What’s the Difference between Crochet and Amigurumi in 2024?

Amigurumi are a specific type of project under the general crochet umbrella, referring to crocheting 3D toys. The materials required for crochet and amigurumi are more or less the same, including yarn, a hook, and stitch markers for both. However, amigurumi also require some sort of toy stuffing in order to properly bring your animals to life. The techniques for both have a significant overlap; crocheters will be able to make amigurumi without much trouble.

Crochet is the art of using a hook to interlock loops of yarn or thread to create a variety of 2D textiles. Amigurumi is essentially the same as crochet, only it refers specifically to the process of making 3D toys. Crochet uses a range of techniques, whereas amigurumi almost always involves working in the round, making spheres which are then stuffed to form the limbs of some adorable little animals.

Since it only requires a single, simple stitching technique, amigurumi is actually far more accessible than crochet. A beginner crocheter would have to learn at least three stitching techniques in order to successfully assemble a basic scarf, while an amigurumist could create an entire menagerie with just one technique! This technique of working in the round, also known as the magic circle, is rarely used in crochet (but it certainly can be – more on that later!) Thus, if you are already a crocheter, learning amigurumi will help you to further broaden your skill set.

Amigurumi are a specific type of project under the general crochet umbrella, referring to crocheting 3D toys. The materials required for crochet and amigurumi are more or less the same, including yarn, a hook, and stitch markers for both. However, amigurumi also require some sort of toy stuffing in order to properly bring your animals to life. The techniques for both have a significant overlap; crocheters will be able to make amigurumi without much trouble.

Here’s one of my favorite designs, an amigurumi bear:

Waffle the Bear pattern here!

This project, like most amigurumi, uses only single crochet stitches since it results in the most even surface. More complex stitch patterns, like the alpine stitch, basketweave stitch, and cable stitch, are all built off of the single crochet stitch and are commonly used in crochet clothing and accessories. For the pattern to this bear, click here.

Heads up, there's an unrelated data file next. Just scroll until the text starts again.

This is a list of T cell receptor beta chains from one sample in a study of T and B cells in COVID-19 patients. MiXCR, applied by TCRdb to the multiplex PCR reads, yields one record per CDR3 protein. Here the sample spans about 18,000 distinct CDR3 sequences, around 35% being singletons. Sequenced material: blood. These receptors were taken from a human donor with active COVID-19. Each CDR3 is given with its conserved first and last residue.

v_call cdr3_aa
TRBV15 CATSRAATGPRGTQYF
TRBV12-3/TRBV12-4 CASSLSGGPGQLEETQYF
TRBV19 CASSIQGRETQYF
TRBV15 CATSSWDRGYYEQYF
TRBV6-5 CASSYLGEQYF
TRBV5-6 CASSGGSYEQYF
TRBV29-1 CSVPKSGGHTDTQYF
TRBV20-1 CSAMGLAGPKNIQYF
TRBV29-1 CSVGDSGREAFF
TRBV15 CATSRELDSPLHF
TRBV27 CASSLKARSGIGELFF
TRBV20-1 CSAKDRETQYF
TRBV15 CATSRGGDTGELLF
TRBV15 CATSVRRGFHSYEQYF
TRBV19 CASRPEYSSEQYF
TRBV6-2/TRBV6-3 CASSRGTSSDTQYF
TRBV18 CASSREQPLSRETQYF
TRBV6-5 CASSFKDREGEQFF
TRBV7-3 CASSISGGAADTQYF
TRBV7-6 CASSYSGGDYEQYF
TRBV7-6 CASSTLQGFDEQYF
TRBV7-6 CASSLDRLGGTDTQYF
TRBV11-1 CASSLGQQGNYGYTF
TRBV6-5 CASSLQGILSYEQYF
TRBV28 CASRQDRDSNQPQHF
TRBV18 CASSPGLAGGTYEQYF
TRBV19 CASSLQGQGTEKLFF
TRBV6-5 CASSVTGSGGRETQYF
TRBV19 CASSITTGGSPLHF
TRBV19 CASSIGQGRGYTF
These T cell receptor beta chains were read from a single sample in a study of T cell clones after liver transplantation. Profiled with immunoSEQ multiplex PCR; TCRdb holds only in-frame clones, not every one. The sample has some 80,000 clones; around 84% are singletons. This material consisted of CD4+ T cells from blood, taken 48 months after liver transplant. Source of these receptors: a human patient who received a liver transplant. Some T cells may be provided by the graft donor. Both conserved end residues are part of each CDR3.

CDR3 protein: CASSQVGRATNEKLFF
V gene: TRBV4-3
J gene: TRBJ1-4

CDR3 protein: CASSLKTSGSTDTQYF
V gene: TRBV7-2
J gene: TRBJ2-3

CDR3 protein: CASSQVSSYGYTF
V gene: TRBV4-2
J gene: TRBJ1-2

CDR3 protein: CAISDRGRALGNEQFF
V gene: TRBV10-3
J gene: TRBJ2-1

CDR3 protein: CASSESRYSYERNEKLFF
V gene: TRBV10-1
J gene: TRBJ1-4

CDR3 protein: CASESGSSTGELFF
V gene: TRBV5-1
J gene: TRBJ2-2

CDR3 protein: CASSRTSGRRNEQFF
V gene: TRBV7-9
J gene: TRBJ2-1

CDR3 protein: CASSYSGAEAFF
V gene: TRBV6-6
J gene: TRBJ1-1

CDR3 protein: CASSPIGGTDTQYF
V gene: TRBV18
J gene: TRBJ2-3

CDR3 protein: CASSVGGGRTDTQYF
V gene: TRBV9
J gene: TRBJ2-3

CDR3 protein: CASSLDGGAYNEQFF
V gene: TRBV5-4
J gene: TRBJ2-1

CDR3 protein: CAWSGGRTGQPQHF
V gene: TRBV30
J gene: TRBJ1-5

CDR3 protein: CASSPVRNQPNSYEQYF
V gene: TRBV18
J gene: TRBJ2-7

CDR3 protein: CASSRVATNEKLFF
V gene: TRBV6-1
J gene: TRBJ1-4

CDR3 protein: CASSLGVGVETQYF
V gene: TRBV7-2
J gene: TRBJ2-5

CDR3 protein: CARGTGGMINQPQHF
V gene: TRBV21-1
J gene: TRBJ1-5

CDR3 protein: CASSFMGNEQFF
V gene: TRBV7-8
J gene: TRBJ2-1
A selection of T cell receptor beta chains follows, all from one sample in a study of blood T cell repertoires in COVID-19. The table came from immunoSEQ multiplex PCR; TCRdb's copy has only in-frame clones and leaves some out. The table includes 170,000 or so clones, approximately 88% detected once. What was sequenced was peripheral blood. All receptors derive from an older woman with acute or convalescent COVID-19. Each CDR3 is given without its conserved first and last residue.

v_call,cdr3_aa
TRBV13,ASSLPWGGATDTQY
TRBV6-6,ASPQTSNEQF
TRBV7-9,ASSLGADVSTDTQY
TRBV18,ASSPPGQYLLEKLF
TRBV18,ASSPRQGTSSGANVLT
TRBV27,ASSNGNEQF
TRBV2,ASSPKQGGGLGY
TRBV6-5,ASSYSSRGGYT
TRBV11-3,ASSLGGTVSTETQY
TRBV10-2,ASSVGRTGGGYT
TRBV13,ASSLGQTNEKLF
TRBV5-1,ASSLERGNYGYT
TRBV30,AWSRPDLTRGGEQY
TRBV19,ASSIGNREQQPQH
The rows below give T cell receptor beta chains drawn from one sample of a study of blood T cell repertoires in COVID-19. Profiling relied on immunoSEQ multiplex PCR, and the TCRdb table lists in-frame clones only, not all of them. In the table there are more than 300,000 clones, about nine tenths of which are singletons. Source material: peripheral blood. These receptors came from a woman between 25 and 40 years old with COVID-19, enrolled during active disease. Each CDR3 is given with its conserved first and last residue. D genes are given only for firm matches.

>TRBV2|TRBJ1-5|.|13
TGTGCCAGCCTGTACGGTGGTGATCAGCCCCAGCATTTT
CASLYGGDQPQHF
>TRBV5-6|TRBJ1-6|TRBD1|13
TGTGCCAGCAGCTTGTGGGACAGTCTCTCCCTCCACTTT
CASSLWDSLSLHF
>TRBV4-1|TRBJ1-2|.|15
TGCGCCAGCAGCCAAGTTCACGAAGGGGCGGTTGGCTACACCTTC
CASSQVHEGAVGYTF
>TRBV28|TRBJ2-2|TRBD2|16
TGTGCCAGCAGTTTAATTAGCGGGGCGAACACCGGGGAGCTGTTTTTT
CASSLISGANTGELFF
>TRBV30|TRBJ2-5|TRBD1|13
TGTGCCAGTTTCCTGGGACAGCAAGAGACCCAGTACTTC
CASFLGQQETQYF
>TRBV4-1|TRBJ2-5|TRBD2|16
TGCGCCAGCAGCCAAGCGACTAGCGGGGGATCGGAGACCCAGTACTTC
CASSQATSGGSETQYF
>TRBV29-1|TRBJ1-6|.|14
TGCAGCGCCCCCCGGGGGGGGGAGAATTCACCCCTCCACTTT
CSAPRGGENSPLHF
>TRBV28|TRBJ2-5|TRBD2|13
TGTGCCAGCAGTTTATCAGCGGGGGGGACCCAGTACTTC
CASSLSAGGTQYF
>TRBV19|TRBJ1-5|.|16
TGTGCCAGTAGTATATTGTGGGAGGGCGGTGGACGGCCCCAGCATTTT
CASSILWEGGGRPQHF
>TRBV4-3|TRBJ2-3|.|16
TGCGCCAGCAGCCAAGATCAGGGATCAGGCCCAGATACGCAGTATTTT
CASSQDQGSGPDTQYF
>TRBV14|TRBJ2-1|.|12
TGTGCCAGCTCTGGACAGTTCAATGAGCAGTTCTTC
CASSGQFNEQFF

What Techniques Do I Need to Make Amigurumi?

For a full breakdown of the basic skills you’ll need to make amigurumi, click here!

  • Working in the round – Working in the round, also known as creating a magic ring or circle, is the bread and butter technique of amigurumi, and all you really need to get started. Start by making a magic ring, which is the process of making a loop and attaching your yarn to your hook. You can then loosen the tail, and work six single crochet stitches into the loop, creating a foundation ring. Then you’ll begin your rounds as the pattern illustrates. These will be done in a spiral motion, and will eventually form your 3D shape ready for stuffing. For a more detailed and visual explanation, here’s a video:
  • Stuffing – When stuffing your animal, the goal is to show off its shape without making it too firm or hard. Put little bits in at a time, then manipulate it by squishing and rolling to get the shape you want. With most animals, you will need to stuff everything: bodies, heads, ears, arms, legs, feet, and tails.
  • Sewing – Amigurumi is typically done by making each body part individually and then sewing them all together. Start by sewing the head to the body, then the arms, then the legs, then the ears, then the tail (if there is one). For a detailed guide on sewing body parts together, check out this video:
  • Counting stitches – Counting stitches is a basic skill which is required for both crochet and amigurumi. It involves counting the number of stitches at the end of a round. The pattern will specify how many stitches you should be working with on each round – if you complete a round and your count doesn’t match the one on the pattern, simply undo the round and rework it.
  • Right side and wrong side of fabric – Another basic yet important skill to learn is recognizing the right-side (RS) from the wrong-side (WS) of the fabric. You will soon learn which is which by looking at the patterns of the stitching. As long as you know which is the RS and which is the WS, you don’t need to worry about which side you are stitching on until right before you finish the individual shape. Once it’s done, before you stuff it, you can simply turn it inside out to the right-side.
  • Marking – Using a stitch marker is very helpful for keeping track of the end of each round as you work. You could use a piece of contrast yarn approximately 6 inches long, which you would tie into your stitching after the end of each round. Once you get back to it, pull it forwards or backwards over your stitches, weaving a marker up your fabric. This marker can then be easily removed when you finish. You can also use a plastic stitch marker, which is available here or at your local craft store. These are essentially blunt safety pins that you can insert into a stitch to mark which is the last stitch in the round.
  • Small Techniques to Make Amigurumi Cuter If you’ve finished your amigurumi already and want a few easy tips on how to make your amigurumi just that much cuter, click here for a fun and quick post about i!

Why Does Crocheting Amigurumi Require Special Techniques?